Don’t be fooled by common myths around how and where to access startup business finance – like most myths, chances are they’re probably not true.
Here are three of the top startup finance myths debunked.
1. You can’t access business finance if you have existing debts
Most new businesses owners need an injection of capital to make their business idea a reality. Taking out a business loan (as opposed to having an investor contribute funds) lets you retain control over the way your business runs. In addition, interest payments on business loans are generally tax deductible, meaning they make good financial sense while also offering your business the chance to get off the ground.
Borrowing money when your business is in its earliest days can be nerve-racking, but what about if you have existing debts? Will anyone even be willing to lend business finance to you?
While some may think the answer is ‘no’, many lenders do provide business loans to people with existing debts. This is because lenders generally consider other factors first when deciding whether or not to offer business finance. These include your industry track record, business plan and the industry or sector your new venture will operate in.
2. Don’t borrow money from family
Mixing business and family might sound like a recipe for disaster, but according to a recent University of Adelaide study, the opposite is true. With startup finance from banks often expensive or hard to come by, the research revealed 83 per cent of Australian entrepreneurs receive funds from a friend or family member to start up their business.
Study author Dr Gary Hancock found that, contrary to popular belief, the experience of borrowing from family or friends was generally positive.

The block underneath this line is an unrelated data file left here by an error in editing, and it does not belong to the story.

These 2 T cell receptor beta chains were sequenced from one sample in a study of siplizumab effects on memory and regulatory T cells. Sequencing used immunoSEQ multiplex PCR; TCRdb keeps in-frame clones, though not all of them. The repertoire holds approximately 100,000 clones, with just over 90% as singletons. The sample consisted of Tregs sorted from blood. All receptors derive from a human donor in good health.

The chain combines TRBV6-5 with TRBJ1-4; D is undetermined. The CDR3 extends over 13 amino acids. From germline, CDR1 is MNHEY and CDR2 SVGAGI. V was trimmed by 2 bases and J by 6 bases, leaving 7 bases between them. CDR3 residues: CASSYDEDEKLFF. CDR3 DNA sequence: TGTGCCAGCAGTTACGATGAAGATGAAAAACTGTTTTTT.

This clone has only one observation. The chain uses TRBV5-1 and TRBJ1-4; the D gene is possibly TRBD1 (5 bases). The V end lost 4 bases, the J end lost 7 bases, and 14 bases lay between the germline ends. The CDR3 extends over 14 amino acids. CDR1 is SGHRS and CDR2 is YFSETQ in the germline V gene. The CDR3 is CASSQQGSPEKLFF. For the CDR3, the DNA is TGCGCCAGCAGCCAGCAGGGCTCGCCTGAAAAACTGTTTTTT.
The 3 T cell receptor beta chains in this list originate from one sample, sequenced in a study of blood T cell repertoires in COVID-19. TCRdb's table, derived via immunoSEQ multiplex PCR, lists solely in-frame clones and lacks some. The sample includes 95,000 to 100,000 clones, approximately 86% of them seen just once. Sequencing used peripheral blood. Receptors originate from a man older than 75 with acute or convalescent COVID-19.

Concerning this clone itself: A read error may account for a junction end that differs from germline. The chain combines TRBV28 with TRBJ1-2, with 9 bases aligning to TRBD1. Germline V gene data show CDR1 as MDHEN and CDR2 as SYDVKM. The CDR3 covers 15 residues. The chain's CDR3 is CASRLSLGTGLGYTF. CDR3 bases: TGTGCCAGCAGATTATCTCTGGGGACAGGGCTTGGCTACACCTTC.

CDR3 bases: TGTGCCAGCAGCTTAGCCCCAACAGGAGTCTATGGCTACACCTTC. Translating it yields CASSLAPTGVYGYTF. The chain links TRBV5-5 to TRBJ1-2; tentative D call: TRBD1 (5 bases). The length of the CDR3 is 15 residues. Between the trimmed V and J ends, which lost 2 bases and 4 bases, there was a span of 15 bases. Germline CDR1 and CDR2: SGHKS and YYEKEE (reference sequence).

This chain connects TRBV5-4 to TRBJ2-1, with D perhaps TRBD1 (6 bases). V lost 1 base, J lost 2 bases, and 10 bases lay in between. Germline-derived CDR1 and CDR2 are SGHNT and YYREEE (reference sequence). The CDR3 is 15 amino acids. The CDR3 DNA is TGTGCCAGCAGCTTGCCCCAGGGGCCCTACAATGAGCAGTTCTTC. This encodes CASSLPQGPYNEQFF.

“Within-family financing doesn’t often cause issues within the family, even if the business doesn’t succeed,” he says. “People who engage in this particular entrepreneurial behaviour show a high level of care towards their relationships, a strong sense of the future and a determination to achieve. Therefore entrepreneurs often work hard to succeed and repay the family financier.”
3. Government financial support is available for startups
The government likes the idea of Australians starting up their own businesses. An entrepreneurial spirit not only fits with our national psyche, it also has the potential to help generate jobs and contribute to a strong economy.
Yet despite the enthusiasm, the federal government offers little direct monetary support for startup businesses. You can search the government’s online resources for setting up a small business, and you can access information on opening a business bank account, bookkeeping, sourcing finance, managing cash flow and more. In this years federal budget small businesses were granted tax deductions for buying individual assets under $20,000. The tax rate for small business has also been lowered by 1.5%. While these tax changes will benefit small businesses, specific grants for startup businesses are limited to a few specific industries, such as primary production.
Research is vital when it comes to startup business finance, and as the busted myths here reveal, you’ll need to get your facts straight to access the funds you need.